Eight years ago, Karen Watson lost some loved ones to death. In her grief, she turned to church-Valley Baptist Church in Bakersfield, Calif., now 7,000 members strong. Here she became a devout Christian and, later, a mentor to college-age women. A county detention officer, she soon was taking time off to join other church members on short-term mission trips-two to El Salvador, one to Kosovo, Macedonia, and Greece.
She loved helping people in need, her friends say. Wanting to do it full-time, she gave up her job, sold her house and car, and signed up as one of more than 5,400 missionaries with the Southern Baptist International Mission Board. The IMB last year sent her to assist with refugee and relief work in Jordan and northern Iraq.
Natives of North Carolina, Larry and Jean Elliott were veteran IMB missionaries, having served 25 years in Honduras. In 1998, Hurricane Mitch swept the country, killing more than 5,600 and leaving over 200,000 homeless. The Elliotts emerged from the aftermath as experts in disaster relief. In February, the IMB transferred them to Iraq to help with relief efforts there. He was 60, she was 58.
Texans David and Carrie McDonnall first met while serving a two-year training term as Southern Baptist missionaries in North Africa and the Middle East. Fluent in Arabic, they came home and enrolled at Southwestern Baptist Seminary in Fort Worth to prepare for full-time missions work. Last summer, on their first wedding anniversary, they led a team of about a dozen fellow seminary students on a three-week volunteer trip to Iraq. They distributed food, renovated an elementary school, and explored needs in northern Iraq.
In November, the McDonnalls took a break from seminary, and with the blessings and prayers of their pastor and fellow members at a commissioning service at Travis Avenue Baptist Church in Fort Worth, they headed off to Iraq on a mission of mercy.
Miss Watson, the Elliotts, and the McDonnalls met up in Mosul in northern Iraq. The city is home to Sunni and Shiite Muslims and a small Christian community, and to diverse ethnic groups, mainly Arabs and Kurds. As a tactic in such sensitive areas, missionaries engage in "good works," reaching out through humanitarian efforts, and sharing their faith with appreciative and curious locals only when asked about it.
Dangers abound for Westerners visiting and working in Iraq, and for Iraqis cooperating with the Coalition Provisional Authority. Terrorists want to defeat rebuilding efforts toward democracy and drive CPA forces from the country. They've stepped up their killing and maiming of civilians in recent months. The five Americans were aware of the peril. They had discussed the dangers with their pastors and friends back home. Still, they said they would take the recommended precautions and proceed on faith.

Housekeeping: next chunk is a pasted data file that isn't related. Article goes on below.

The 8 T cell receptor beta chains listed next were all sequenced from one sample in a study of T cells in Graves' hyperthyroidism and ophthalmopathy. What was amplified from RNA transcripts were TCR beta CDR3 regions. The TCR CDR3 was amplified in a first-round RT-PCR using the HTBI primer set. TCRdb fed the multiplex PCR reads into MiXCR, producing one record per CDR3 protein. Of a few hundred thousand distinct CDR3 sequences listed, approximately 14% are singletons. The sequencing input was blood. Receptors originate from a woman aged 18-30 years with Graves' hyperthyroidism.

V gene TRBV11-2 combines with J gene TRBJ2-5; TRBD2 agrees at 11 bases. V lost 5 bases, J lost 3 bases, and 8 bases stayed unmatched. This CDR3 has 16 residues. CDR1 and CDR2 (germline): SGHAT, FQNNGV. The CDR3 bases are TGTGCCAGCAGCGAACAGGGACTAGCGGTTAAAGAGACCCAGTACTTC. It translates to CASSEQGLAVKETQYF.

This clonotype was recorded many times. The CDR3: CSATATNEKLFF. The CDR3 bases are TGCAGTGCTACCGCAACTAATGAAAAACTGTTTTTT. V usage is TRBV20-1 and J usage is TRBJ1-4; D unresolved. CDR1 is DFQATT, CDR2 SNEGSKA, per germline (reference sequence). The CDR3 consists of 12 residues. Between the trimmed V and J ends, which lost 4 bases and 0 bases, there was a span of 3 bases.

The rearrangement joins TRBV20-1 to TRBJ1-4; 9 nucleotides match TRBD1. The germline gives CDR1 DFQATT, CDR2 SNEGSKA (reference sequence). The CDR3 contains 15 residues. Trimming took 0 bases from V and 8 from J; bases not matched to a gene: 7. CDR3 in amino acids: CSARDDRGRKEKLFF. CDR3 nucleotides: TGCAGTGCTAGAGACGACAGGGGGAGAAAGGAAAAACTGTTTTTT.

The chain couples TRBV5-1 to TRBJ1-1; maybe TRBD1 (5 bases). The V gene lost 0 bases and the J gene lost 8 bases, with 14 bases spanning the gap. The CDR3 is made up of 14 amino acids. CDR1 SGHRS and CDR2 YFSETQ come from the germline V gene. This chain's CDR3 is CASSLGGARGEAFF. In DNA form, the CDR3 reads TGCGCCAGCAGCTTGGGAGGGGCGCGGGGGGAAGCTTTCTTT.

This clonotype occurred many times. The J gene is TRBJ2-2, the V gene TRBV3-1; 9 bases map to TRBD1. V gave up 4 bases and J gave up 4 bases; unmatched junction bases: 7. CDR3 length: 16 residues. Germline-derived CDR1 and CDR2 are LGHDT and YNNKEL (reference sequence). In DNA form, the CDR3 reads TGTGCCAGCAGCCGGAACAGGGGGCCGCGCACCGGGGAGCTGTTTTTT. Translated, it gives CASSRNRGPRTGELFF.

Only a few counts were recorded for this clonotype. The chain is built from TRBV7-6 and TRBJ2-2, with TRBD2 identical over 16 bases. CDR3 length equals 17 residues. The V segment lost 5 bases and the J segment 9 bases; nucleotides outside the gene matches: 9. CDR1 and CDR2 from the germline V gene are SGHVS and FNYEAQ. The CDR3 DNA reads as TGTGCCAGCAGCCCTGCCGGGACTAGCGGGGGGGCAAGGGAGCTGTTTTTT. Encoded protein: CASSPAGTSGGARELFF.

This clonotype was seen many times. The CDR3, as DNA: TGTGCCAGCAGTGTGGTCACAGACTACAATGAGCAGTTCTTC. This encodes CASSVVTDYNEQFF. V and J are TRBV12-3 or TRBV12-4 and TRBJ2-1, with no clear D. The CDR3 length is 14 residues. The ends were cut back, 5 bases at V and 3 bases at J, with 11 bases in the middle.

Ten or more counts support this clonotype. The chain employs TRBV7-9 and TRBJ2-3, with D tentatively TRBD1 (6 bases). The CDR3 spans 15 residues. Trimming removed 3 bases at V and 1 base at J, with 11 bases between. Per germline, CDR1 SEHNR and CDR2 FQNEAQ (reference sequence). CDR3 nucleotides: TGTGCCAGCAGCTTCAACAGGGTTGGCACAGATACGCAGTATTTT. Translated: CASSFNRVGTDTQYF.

One of the tasks of the missionaries was to scout locations for a water-purification project. On March 15, they were headed back to their quarters at suppertime when a car overtook their double-cab pickup. Gunmen in the car opened up with automatic weapons.
Miss Watson, 38, and the Elliotts were killed outright. An off-duty Iraqi police officer took the McDonnalls to a hospital. Four U.S. military surgeons worked for six hours to save Mr. McDonnall, 29. But he died early the next morning on a helicopter that was carrying him to a military hospital in Baghdad. Mrs. McDonnall, 26, remained in critical condition.
IMB officials expressed sorrow but indicated the work would continue. Citing security concerns, they declined to disclose how many missionary personnel are working in Iraq. (Other mission and church relief groups also are mum about numbers.)
Across the country, churches and seminaries held prayer vigils. At Southern Seminary in Louisville, President Albert Mohler challenged his students with the need for "four more missionaries" to take the place of those slain. At Southwestern, missiology student Erika Wiegand, 25-a friend of Carrie McDonnall who led a small group of students to do humanitarian work in Iraq over the Christmas break-told Baptist Press: "I want to go there even more now than before."
At Valley Baptist in Bakersfield, Pastor Phil Neighbors read from a letter Miss Watson wrote, to be opened only in the event of her death: "To obey is my objective. To suffer is expected. His glory will be my reward."
He told WORLD: "She said in the letter that one of her primary concerns was for the church to preserve the work in Iraq."